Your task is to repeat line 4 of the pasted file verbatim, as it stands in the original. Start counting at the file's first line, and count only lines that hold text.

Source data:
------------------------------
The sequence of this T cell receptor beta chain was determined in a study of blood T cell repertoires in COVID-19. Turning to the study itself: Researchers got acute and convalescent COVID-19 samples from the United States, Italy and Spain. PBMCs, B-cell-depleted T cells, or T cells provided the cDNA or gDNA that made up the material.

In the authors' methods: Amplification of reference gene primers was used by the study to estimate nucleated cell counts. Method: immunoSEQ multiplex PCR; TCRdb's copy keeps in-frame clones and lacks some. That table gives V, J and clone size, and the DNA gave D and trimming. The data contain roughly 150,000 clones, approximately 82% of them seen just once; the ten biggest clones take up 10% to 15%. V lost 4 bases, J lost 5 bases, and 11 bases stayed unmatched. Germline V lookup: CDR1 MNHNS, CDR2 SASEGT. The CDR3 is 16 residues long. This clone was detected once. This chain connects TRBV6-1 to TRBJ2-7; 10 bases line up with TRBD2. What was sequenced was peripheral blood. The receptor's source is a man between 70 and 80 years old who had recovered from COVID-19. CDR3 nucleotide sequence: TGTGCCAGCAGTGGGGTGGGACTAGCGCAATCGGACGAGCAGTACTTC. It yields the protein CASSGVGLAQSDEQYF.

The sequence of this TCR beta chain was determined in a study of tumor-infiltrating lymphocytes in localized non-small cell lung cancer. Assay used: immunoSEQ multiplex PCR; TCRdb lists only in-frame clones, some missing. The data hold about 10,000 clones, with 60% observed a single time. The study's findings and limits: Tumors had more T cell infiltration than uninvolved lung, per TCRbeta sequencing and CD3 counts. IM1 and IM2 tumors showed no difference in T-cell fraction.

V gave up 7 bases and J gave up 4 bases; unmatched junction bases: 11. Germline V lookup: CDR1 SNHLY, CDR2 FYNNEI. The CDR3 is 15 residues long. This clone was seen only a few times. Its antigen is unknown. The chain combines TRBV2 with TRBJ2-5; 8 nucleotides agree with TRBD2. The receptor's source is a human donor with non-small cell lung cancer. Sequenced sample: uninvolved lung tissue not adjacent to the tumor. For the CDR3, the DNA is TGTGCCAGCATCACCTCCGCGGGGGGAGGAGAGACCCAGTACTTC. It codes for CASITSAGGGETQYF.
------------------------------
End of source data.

V gave up 7 bases and J gave up 4 bases; unmatched junction bases: 11. Germline V lookup: CDR1 SNHLY, CDR2 FYNNEI. The CDR3 is 15 residues long. This clone was seen only a few times. Its antigen is unknown. The chain combines TRBV2 with TRBJ2-5; 8 nucleotides agree with TRBD2. The receptor's source is a human donor with non-small cell lung cancer. Sequenced sample: uninvolved lung tissue not adjacent to the tumor. For the CDR3, the DNA is TGTGCCAGCATCACCTCCGCGGGGGGAGGAGAGACCCAGTACTTC. It codes for CASITSAGGGETQYF.